Sierra Leone: People with disabilities look to an Ebola-free future

Feb 24, 2015

Freetown, Sierra Leone - A group of young wheelchair-bound men barrel down a busy street hustling cars for a few leones (the local currency). The money they collect is meagre - and gets less and less as the Ebola crisis pushes them further towards the fringes of society.

“To change a tire is 70 (thousand leones). For a new bike, its 250,” said David Mgani, one of around 70 people living in a temporary, yet decade-old tent city in a bombed out compound in the centre of Freetown.

It takes days or even weeks to earn enough to afford repairs to the wheelchairs, let alone buy a new chair for around US$50.

In the meantime, the community dubbed HEPPO, The Help Empower Polio People Organization, shares what they can with each other, including a limited number of wheelchairs or crutches.

Those without chairs for the day drag themselves across the ground, making them susceptible to cuts, bruises and infections.

In Sierra Leone, there are an estimated 300,000 people living with disabilities; as many as 200,000 of them are polio survivors and are now left with twisted limbs and limited mobility.

Pushed to the margins of society, they set up camps and compounds around the country and resorted to begging to get by.

“Because of the rejection from their families, from the society, they live in dilapidated houses and in clusters, so this puts them in high risk of getting the infection,” said Haidatou Diallo, Senior Programme Manager with One Family People.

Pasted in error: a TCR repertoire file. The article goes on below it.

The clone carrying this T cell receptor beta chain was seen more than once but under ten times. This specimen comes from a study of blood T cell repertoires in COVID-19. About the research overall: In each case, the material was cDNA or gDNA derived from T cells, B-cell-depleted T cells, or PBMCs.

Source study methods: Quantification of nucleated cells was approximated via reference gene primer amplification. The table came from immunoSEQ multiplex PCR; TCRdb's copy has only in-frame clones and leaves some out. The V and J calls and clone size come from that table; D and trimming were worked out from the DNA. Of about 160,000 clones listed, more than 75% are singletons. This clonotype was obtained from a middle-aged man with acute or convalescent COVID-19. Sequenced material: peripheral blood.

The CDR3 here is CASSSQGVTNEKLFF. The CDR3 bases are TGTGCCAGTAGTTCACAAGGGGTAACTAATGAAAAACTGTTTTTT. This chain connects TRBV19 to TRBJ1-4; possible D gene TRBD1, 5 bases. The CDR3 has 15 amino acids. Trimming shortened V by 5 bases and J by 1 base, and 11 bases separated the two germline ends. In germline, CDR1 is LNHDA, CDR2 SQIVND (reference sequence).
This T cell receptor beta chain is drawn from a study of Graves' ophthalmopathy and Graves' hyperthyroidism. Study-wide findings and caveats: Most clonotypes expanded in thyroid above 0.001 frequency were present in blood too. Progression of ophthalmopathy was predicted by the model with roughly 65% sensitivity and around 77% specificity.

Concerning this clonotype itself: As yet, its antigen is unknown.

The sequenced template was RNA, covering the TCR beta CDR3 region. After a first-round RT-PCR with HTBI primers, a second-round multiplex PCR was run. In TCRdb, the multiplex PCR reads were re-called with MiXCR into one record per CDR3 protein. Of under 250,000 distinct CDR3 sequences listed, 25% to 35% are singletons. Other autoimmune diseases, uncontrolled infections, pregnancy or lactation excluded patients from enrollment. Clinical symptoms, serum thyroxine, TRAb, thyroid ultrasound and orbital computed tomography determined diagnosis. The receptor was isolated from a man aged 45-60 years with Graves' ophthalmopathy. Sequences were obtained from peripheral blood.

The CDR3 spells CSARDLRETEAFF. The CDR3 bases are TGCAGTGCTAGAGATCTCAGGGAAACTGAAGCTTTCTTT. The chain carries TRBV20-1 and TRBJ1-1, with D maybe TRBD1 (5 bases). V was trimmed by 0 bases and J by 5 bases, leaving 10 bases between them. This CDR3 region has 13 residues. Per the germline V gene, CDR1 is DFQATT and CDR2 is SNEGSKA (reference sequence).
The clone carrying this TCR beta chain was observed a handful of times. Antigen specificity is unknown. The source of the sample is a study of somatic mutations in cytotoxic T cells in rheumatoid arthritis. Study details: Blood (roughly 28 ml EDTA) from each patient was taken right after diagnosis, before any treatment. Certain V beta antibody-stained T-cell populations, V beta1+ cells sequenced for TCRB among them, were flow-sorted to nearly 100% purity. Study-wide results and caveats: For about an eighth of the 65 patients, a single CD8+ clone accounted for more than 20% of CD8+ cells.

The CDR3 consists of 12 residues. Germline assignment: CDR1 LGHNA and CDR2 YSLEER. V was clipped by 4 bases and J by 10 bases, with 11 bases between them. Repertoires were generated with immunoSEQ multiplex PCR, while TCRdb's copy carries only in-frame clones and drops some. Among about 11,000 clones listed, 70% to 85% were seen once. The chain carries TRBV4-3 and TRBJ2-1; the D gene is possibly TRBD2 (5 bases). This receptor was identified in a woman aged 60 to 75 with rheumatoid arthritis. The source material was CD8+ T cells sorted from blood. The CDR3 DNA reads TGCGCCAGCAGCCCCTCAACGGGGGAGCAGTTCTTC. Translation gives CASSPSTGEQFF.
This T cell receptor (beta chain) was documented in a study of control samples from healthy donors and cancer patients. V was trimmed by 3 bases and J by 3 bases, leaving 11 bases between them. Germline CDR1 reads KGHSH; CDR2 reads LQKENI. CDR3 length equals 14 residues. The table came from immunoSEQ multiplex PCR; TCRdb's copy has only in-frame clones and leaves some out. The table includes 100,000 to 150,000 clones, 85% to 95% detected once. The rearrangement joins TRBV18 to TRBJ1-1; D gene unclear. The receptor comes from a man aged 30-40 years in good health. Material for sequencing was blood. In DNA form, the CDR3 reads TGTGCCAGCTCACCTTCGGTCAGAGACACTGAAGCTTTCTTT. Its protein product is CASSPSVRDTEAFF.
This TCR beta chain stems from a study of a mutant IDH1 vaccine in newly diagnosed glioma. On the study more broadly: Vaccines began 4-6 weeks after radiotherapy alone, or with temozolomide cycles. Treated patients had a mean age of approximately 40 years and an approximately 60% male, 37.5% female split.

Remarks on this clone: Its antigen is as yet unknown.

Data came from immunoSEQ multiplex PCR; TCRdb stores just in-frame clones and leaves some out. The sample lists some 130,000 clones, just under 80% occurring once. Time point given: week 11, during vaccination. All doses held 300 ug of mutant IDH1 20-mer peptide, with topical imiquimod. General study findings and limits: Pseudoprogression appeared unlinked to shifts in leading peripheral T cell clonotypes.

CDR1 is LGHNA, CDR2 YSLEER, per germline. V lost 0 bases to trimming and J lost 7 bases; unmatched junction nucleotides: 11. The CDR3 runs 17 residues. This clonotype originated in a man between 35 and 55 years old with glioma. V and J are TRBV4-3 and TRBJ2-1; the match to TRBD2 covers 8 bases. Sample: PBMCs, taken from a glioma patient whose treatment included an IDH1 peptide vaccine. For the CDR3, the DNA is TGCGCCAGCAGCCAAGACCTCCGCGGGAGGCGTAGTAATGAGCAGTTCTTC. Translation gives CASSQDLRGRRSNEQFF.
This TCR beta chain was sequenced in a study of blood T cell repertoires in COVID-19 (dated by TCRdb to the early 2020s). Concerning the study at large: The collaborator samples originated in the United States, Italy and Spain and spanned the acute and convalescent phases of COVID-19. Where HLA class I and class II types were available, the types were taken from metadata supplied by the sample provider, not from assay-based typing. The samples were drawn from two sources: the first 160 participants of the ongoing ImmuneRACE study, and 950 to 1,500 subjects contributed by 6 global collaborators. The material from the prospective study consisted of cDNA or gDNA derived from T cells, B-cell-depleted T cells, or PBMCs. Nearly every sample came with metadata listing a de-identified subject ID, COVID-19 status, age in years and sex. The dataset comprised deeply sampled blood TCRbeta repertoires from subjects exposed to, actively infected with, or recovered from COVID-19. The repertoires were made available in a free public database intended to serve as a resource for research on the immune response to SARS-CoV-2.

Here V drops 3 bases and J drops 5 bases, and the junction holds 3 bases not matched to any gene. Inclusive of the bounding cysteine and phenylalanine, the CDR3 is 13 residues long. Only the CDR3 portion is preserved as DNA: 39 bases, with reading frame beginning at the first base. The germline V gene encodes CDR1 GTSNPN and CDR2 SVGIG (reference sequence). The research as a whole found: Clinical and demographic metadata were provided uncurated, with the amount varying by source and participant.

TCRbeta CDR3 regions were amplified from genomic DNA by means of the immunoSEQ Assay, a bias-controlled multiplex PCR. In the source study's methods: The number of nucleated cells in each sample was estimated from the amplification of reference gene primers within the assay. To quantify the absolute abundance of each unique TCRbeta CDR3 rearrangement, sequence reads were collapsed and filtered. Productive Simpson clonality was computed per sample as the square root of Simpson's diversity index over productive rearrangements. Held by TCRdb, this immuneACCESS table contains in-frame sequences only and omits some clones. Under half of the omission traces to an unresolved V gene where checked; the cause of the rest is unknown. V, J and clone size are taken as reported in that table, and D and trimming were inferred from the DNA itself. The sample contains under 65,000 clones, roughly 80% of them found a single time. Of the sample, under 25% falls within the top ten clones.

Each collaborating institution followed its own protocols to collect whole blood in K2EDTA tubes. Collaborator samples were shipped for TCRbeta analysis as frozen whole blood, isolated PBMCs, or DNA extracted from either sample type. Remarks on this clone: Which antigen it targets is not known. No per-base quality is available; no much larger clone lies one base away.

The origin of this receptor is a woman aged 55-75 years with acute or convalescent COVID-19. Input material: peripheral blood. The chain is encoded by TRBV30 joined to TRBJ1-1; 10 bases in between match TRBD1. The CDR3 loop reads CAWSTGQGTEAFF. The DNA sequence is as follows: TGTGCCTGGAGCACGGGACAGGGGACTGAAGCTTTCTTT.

Diallo has helped spread Ebola prevention messages to people with disabilities as part of a United Nations Development Programme (UNDP) initiative to reach out to the most vulnerable communities.

To date, in all of the UNDP/One Family People supported communities, no Ebola related deaths or cases of Ebola have been reported.

This is because, Diallo explained, they knew how the virus was spread and what to do to prevent it. In crowded conditions, an Ebola infection would have been catastrophic to people who rely on touch to survive.

Using two sturdy wooden arcs, resident Wenger Komba clacks on the ground, keeping his hands out of the dirt. It’s easier for him to get around on his hands and knees than in a wheelchair. For Komba, Ebola was just one more thing to worry about, but it wasn’t the most pressing issue.

“Our main concern is shelter, and after that is food,” he said.

In the next few months, UNDP will scale up its work with people with disabilities to support livelihoods and food security interventions to help this vulnerable group.

The impact of Ebola on this group was devastating, but they are hopeful that things will get better.

“The way UNDP is helping us now, we want that to continue to help us limit the begging,” Komba said.

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